Drafts can be natural, forced, induced or balanced. It is important to monitor this airflow at all times, as it can greatly affect temperature and heat transfer. Draft range differential pressure transmitters are able to detect very low amounts of pressure and send their readings to a furnace control system. In fact, the DR800 can measure pressures as low as 0.1 inches H2O full scale, delivering accuracy to within 0.5 percent. The DR800 is extremely stable, even though large ambient temperature ranges.

Thanks to the DR800, pressure calibration is uncomplicated. It is made possible by including a Hi/Lo gain jumper and continuous the span adjust. You also can choose an LCD display for local indication.

The DR800 is very durable, but should you need repairs they can be done right in the field. You can easily remove its entire electronics housing without disassembling the unit. Plus, your maintenance personnel won’t have to carry specialized tools for the job. The NEMA 4 enclosure and standard process industry form factor make the DR800 easy to use.

To check out the differential pressure transmitters we have to offer, visit our home on the Web today at or call 818-886-8488.

Pressure Measurement in Engine Test Cells

Does synthetic oil reduce bearing wear? Do gasoline additives really improve combustion? These questions are investigated in a special laboratory known as an engine test cells. There are many pressure measurements needed on an engine: oil pressure, exhaust pressure, coolant pressures and any number of emission pressure measurements. Pressure transducers must be protected from the ambient environment of the test cell and still provide useful signals to a data acquisition system.

An engine test cell is a noisy, dirty and cramped room containing a running engine and everything needed to conduct the test and make the required measurements. The engine must have a sturdy mounting and a dynamometer to simulate loads. There must be piping to remove the exhaust gases and to bring in clean air. There must be adequate ventilation so that heat exchanged by the radiator can be removed from the test cell.

Pressure transducers used inside the engine test cell are mounted in a large protective enclosure that usually hangs from the wall or the ceiling. Sometimes a portable enclosure is used that has wheels so the sensors and transducers can be moved for different engine configurations.There are often several dozen transducers inside the enclosure and all of the power and signal wiring must be brought out to the data acquisition system outside the test cell. The plumbing for the transducers is a series of hoses that are connected to the outside of the enclosure and run to various points on the engine.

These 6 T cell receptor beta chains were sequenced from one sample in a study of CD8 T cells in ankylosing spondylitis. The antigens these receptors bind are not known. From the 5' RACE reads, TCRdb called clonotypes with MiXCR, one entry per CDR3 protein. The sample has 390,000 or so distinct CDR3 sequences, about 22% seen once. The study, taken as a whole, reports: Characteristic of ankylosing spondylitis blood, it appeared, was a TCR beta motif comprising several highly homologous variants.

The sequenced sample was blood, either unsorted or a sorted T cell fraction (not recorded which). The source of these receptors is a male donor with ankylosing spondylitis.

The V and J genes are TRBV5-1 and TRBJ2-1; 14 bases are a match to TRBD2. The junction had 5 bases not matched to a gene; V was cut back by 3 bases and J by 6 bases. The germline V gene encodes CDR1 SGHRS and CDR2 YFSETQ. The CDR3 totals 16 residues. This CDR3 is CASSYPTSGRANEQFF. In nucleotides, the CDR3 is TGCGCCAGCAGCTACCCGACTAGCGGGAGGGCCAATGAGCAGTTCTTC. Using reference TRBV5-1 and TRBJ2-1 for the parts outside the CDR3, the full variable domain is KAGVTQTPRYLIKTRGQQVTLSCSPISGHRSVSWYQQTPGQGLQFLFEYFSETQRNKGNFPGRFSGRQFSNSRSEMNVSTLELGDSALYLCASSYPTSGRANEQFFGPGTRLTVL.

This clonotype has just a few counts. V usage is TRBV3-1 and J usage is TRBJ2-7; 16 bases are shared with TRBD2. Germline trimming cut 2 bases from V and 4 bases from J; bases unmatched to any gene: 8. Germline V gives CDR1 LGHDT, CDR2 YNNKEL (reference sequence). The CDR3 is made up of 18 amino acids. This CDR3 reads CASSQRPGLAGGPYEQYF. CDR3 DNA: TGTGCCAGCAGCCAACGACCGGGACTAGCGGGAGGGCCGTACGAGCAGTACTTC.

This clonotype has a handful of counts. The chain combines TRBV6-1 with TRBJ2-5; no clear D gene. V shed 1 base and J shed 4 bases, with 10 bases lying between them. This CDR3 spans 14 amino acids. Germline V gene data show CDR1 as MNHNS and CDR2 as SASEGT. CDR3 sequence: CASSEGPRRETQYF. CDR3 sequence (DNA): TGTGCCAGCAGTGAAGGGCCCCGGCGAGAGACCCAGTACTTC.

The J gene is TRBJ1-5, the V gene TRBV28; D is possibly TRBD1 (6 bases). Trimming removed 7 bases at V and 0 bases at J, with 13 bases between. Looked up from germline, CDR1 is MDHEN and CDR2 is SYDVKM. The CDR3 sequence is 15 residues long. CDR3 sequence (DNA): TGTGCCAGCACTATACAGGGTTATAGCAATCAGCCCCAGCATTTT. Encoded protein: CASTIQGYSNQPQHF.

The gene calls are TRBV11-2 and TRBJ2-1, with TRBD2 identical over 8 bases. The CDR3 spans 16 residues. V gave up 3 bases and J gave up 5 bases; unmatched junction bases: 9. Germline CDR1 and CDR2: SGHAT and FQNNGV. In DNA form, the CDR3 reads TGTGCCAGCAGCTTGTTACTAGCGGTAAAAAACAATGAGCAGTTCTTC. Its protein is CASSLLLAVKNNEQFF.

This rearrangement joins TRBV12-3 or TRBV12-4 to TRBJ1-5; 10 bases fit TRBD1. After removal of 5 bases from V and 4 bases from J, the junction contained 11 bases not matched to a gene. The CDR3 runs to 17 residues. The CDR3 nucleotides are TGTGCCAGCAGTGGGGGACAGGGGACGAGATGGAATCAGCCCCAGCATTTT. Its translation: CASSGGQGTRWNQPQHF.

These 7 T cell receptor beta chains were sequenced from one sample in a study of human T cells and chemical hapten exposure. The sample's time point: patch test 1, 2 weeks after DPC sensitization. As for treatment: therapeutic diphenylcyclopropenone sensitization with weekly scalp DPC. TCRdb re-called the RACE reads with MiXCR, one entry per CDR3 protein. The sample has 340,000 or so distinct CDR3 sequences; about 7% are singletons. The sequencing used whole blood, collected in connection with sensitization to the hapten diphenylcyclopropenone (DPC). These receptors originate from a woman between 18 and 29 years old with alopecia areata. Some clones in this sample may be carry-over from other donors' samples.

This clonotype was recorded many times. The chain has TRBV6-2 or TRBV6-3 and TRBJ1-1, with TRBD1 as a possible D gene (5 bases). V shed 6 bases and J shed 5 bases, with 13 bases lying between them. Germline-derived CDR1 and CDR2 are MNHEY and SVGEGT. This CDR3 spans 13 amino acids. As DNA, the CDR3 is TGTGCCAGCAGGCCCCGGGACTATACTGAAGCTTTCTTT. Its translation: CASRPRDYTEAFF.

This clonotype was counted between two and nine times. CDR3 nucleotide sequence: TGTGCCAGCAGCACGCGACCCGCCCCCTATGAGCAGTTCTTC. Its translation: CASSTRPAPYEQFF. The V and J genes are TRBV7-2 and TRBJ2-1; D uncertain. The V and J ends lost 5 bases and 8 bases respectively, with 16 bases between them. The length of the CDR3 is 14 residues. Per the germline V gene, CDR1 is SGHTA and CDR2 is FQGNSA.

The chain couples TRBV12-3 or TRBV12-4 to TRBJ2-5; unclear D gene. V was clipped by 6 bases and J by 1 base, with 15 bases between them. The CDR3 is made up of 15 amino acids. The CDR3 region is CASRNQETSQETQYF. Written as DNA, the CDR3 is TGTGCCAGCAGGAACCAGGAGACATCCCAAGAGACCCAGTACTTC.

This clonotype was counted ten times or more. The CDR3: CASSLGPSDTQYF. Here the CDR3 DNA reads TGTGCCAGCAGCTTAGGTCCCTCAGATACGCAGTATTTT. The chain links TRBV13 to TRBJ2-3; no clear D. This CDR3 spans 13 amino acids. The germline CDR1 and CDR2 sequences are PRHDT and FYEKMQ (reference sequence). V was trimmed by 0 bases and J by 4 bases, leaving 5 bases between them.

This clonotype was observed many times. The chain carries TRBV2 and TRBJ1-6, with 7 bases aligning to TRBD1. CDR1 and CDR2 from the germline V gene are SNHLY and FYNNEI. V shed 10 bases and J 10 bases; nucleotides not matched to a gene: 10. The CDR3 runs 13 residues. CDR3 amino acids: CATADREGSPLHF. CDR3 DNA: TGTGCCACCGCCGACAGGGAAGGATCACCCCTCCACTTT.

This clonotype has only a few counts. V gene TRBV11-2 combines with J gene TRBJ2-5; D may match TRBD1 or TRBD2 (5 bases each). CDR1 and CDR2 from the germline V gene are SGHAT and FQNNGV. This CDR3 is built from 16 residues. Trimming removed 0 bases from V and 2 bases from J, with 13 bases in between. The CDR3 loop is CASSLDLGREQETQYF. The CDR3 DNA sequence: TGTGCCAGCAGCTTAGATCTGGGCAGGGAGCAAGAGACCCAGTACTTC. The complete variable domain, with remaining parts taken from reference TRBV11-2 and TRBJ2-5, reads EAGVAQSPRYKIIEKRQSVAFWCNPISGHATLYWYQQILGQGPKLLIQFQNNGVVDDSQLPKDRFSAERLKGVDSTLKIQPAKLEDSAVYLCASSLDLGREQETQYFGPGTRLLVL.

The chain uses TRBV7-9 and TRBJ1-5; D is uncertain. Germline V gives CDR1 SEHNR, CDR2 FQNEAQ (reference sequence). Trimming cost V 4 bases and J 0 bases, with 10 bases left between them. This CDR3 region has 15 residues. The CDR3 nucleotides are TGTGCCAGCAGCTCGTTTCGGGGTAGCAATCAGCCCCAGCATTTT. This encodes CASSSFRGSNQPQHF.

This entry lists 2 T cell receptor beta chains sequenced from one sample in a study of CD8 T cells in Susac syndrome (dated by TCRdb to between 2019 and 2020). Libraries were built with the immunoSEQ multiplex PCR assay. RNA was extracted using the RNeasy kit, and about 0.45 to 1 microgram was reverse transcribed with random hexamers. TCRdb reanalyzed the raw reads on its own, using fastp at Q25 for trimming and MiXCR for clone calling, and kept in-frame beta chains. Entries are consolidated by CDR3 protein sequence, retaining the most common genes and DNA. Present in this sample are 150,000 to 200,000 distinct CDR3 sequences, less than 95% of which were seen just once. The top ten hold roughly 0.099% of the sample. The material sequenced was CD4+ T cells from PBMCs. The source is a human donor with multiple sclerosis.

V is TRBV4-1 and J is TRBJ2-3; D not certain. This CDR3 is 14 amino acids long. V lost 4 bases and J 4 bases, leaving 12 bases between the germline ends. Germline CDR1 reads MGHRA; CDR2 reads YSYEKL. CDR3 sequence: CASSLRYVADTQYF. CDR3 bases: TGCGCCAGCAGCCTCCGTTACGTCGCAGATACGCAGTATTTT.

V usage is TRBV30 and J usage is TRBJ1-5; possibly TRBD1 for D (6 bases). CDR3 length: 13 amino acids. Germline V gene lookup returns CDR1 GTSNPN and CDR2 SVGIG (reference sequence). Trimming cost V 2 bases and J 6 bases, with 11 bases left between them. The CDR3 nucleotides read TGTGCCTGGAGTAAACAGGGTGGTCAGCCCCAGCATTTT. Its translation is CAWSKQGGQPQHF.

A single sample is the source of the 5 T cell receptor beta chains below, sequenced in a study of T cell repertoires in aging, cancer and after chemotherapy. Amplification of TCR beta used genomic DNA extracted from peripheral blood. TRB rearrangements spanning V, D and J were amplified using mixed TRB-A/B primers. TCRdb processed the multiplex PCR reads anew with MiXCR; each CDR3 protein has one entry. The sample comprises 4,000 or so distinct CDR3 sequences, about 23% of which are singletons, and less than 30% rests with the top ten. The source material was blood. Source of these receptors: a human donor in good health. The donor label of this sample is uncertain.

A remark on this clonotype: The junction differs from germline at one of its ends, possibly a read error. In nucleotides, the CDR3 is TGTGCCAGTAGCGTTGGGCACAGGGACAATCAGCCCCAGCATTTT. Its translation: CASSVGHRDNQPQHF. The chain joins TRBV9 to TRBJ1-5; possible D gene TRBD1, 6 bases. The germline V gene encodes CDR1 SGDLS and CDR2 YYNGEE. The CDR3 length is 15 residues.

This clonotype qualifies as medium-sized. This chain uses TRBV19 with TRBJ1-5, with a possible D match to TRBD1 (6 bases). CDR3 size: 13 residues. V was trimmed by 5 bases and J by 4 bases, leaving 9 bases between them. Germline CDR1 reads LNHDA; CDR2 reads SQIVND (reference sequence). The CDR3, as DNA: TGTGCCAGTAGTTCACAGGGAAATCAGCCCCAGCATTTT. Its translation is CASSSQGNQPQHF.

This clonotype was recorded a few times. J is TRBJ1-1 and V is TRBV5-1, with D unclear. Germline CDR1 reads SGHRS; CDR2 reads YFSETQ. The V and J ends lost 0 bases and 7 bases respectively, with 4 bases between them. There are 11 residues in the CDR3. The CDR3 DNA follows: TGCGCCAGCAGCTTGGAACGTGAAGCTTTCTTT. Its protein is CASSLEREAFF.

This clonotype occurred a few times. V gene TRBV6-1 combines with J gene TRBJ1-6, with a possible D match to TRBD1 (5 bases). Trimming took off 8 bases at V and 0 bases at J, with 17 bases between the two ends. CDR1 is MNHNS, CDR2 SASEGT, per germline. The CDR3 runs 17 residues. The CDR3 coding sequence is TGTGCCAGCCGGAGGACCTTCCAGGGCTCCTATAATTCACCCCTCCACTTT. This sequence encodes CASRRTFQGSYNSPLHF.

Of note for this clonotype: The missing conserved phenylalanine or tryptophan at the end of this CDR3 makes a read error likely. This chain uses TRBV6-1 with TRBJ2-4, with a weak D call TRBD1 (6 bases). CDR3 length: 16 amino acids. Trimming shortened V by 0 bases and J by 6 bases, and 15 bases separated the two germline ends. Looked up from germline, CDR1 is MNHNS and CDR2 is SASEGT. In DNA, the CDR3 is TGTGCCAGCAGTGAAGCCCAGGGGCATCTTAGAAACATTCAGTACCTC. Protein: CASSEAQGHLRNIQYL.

Engine Test Cell

Because the enclosure holding the transducers is tightly packed, the ideal transducer must be compact and easy to install. The cramped conditions in the typical test cell also require that the transducer be highly reliable; changing out a pressure transducer during a long-term engine test will inevitably create gaps in the test data. A high-level output from the transducer reduces cost for external signal conditioning for the data acquisition system.

The Validyne P55 has been successfully used in test cell environments for many years and provides the rugged stability needed for this challenging environment.  New versions of the P55 with a CAN Bus interface are now able to connect directly into the data stream from the engine’s processors.

Stand-Alone Pressure Transducer or Sensor + Electronics?


Validyne pressure transducers break down into two general categories:

Type 1 – A complete transducer with integral electronics

pressure transducer






Type 2 – A variable reluctance sensor and supporting carrier demodulator electronics.

pressure transducer







Type 1 category products include models P55, P61, P66, the P895 family and the DR800 and P532 process transmitters.

Type 2 category products include models DP15, DP360/363, DP103 with carrier demodulator models CD15, CD23/223, CD280 and CD17.

The transducers in both categories measure the same pressure ranges – so why would you choose one type over another?

Cost Effective DC Power and DC Signal:

Type 1 category transducers are generally more cost effective per point than are the sensor + electronics (Type 2) category. The Type 1 products come ready for DC power and produce a high-level DC signal, +-/5 Vdc or 4-20 mA. The Type 1 transducers include temperature compensation and are also available with higher accuracy because we can program corrections to sensor errors into the microprocessors in these products.

Type 1 products are generally ‘plug and play’ devices and are ideal for permanent installations.

Type 1 products, however, do not lend themselves to the changing of pressure ranges easily. It is possible to disassemble the sensor on a P55, for example, and replace a damaged diaphragm or install a diaphragm with a new range – but the correction factors and temperature compensation in the microprocessor will not be matched to the new assembly. Validyne can do this – and include new temperature compensation and error correction factors – but this takes time and has a cost.

Easy Range Changing:

The biggest reason to use Type 2 products is for convenient range changing. A DP15, for example, will be easier to disassemble and easier to replace a diaphragm than the Type 1 units. The sensor will be easier to calibrate with the zero and span adjustment ranges built into the external carrier demodulators. If fast frequency is important, the smaller variable reluctance sensors can be more conveniently close-coupled to piping than the larger Type 1 units and the electronics supporting Type 2 sensors have a higher low pass filter frequency available – up to 1 Khz.

Type 2 products are best suited to laboratory settings where pressure ranges are frequently changing, where a digital display is needed and where installation flexibility is important.

Type 2 products, however, do not have built-in temperature compensation, must be calibrated by the user with an appropriate pressure standard and are generally more expensive per measurement point.